*?This opinion also applies to No. 15-8842, Purcell v. Arizona; No. 15-8878, Najar v. Arizona; No. 15-9044, Arias v. Arizona; and No. 15-9057, DeShaw v. Arizona.
ALITO, J., dissenting
?580 U.?S. ____ (2016)
BOBBY JERRY TATUM v. ARIZONA
ON PETITION FOR WRIT OF CERTIORARI TO THE COURT OF APPEALS OF ARIZONA, DIVISION TWO
No. 15-8850.?Decided October 31, 2016
JUSTICE ALITO, with whom JUSTICE THOMAS joins, dissenting from the decision to grant, vacate, and remand.*
The Court grants review and vacates and remands in this and four other cases in which defendants convicted of committing murders while under the age of 18 were sentenced to life without parole. The Court grants this relief so that the Arizona courts can reconsider their decisions in light of Montgomery v. Louisiana, 577 U.?S. ___ (2016), which we decided last Term. I expect that the Arizona courts will be as puzzled by this directive as I am.
In Montgomery, the Court held that Miller v. Alabama, 567 U.?S. ___ (2012), is retroactive. 577 U.?S., at ___ (slip. op., at 20). That holding has no bearing whatsoever on the decisions that the Court now vacates. The Arizona cases at issue here were decided after Miller, and in each case the court expressly assumed that Millerwas applicable to the sentence that had been imposed. Therefore, if the Court is taken at its word–that is, it simply wants the Arizona courts to take Montgomery into account–there is nothing for those courts to do.
It is possible that what the majority wants is for the lower courts to reconsider the application of Miller to the cases at issue,1 ?but if that is the Court’s aim, it is misusing the GVR vehicle. We do not GVR so that a lower court can reconsider the application of a precedent that it has already considered.
In any event, the Arizona decisions at issue are fully consistent with Miller‘s central holding, namely, that mandatory life without parole for juvenile offenders is unconstitutional. 567 U.?S., at ___ (slip op., at 2). A sentence of life without parole was imposed in each of these cases, not because Arizona law dictated such a sentence, but because a court, after taking the defendant’s youth into account, found that life without parole was appropriate in light of the nature of the offense and the offender.
It is true that the Miller Court also opined that “life without parole is excessive for all but ‘the rare juvenile offender whose crime reflects irreparable corruption,’?” Montgomery, supra, at ___ (slip op., at 17) (quoting Miller, supra, at ___ (slip op., at 17) (internal quotation marks omitted)), but the record in the cases at issue provides ample support for the conclusion that these “children” fall into that category.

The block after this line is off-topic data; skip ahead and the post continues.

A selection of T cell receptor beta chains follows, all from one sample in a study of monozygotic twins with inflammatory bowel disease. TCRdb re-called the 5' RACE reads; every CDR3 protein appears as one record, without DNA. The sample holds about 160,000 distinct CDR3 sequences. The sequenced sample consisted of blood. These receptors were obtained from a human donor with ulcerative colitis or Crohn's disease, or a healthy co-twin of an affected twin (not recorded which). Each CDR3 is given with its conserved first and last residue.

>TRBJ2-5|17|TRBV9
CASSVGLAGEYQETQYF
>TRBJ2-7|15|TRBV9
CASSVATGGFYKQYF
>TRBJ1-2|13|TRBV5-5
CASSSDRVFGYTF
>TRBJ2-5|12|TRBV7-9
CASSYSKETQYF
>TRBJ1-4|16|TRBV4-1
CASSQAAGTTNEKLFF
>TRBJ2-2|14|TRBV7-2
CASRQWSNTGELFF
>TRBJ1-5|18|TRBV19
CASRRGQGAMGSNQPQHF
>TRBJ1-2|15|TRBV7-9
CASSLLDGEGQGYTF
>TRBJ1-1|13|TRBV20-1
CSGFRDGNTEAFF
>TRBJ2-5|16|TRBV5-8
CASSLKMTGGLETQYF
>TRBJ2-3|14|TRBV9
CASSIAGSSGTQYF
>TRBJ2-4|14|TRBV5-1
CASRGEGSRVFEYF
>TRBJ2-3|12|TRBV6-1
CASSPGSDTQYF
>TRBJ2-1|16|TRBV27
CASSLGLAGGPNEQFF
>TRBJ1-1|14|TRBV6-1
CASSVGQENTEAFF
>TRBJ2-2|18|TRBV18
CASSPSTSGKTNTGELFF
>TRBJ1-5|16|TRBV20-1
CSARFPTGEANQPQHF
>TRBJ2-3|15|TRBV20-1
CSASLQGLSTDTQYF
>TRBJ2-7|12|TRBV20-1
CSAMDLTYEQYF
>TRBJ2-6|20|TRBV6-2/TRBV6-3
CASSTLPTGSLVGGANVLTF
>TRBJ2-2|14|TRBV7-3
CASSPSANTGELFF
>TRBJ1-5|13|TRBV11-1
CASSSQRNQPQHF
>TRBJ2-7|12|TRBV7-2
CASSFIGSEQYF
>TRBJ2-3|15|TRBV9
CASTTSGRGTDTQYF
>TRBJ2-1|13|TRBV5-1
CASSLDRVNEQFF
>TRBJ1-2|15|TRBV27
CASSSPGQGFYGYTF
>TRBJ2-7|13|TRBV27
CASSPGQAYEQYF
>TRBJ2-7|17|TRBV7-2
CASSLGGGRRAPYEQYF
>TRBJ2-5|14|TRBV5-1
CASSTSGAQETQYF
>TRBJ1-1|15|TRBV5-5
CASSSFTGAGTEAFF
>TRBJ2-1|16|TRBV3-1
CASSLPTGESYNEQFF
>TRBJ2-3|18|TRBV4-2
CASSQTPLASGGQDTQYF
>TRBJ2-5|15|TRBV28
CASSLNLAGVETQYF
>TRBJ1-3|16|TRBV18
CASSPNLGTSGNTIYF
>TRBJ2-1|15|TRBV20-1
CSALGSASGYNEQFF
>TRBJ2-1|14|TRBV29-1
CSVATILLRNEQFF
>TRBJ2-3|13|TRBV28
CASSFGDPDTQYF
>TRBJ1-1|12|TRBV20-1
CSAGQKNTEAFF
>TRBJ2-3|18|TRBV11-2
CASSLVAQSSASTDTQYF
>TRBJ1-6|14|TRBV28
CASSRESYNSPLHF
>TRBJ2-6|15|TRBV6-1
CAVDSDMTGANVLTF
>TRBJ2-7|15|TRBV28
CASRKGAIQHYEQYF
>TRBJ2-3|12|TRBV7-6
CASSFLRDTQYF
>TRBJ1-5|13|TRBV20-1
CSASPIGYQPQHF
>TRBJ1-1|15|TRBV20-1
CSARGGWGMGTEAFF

For example, in Purcell v. Arizona, No. 15-8842, a 16-year-old gang member fired a sawed-off shotgun into a group of teenagers, killing two of them, under the belief that they had flashed a rival gang’s sign at him. He was ultimately convicted of two counts of first-degree murder, nine counts of attempted first-degree murder, and one count each of aggravated assault and misconduct involving weapons. The trial court considered his youth, identified his age as a mitigating factor, and still sentenced him to life without parole. The remaining cases are in the same vein. See Tatum v. Arizona, No. 15-8850 (17-year-old defendant convicted of first-degree murder, conspiracy to commit armed robbery, attempted armed robbery, and aggravated assault); Najar v. Arizona, No. 15-8878 (juvenile convicted of first-degree murder and theft); Arias v. Arizona, No. 15-9044 (16-year-old defendant pleaded guilty to two counts of first-degree murder, two counts of second-degree murder, two counts of kidnapping, four counts of armed robbery, and one count each of first-degree burglary, conspiracy to commit first-degree murder, and conspiracy to commit armed robbery); DeShaw v. Arizona, No. 15-9057 (17-year-old defendant convicted of first-degree murder, armed robbery, and kidnapping).
In short, the Arizona courts have already evaluated these sentences under Miller, and their conclusions are eminently reasonable. It is not clear why this Court is insisting on a do-over, or why it expects the results to be any different the second time around. I respectfully dissent.
*?This opinion also applies to four other petitions: No. 15-8842, Purcell v. Arizona; No. 15-8878, Najar v. Arizona; No. 15-9044, Arias v. Arizona; and No. 15-9057, DeShaw v. Arizona.
1. This is certainly JUSTICE SOTOMAYOR‘s explanation of the GVR. She faults the lower courts for failing to heed the statement in Miller that “appropriate occasions for sentencing juveniles to this harshest possible penalty will be uncommon.” 567 U.?S., at ___ (slip op., at 17). If the others in the majority have a similar view, the Court should grant review and decide the cases on the merits.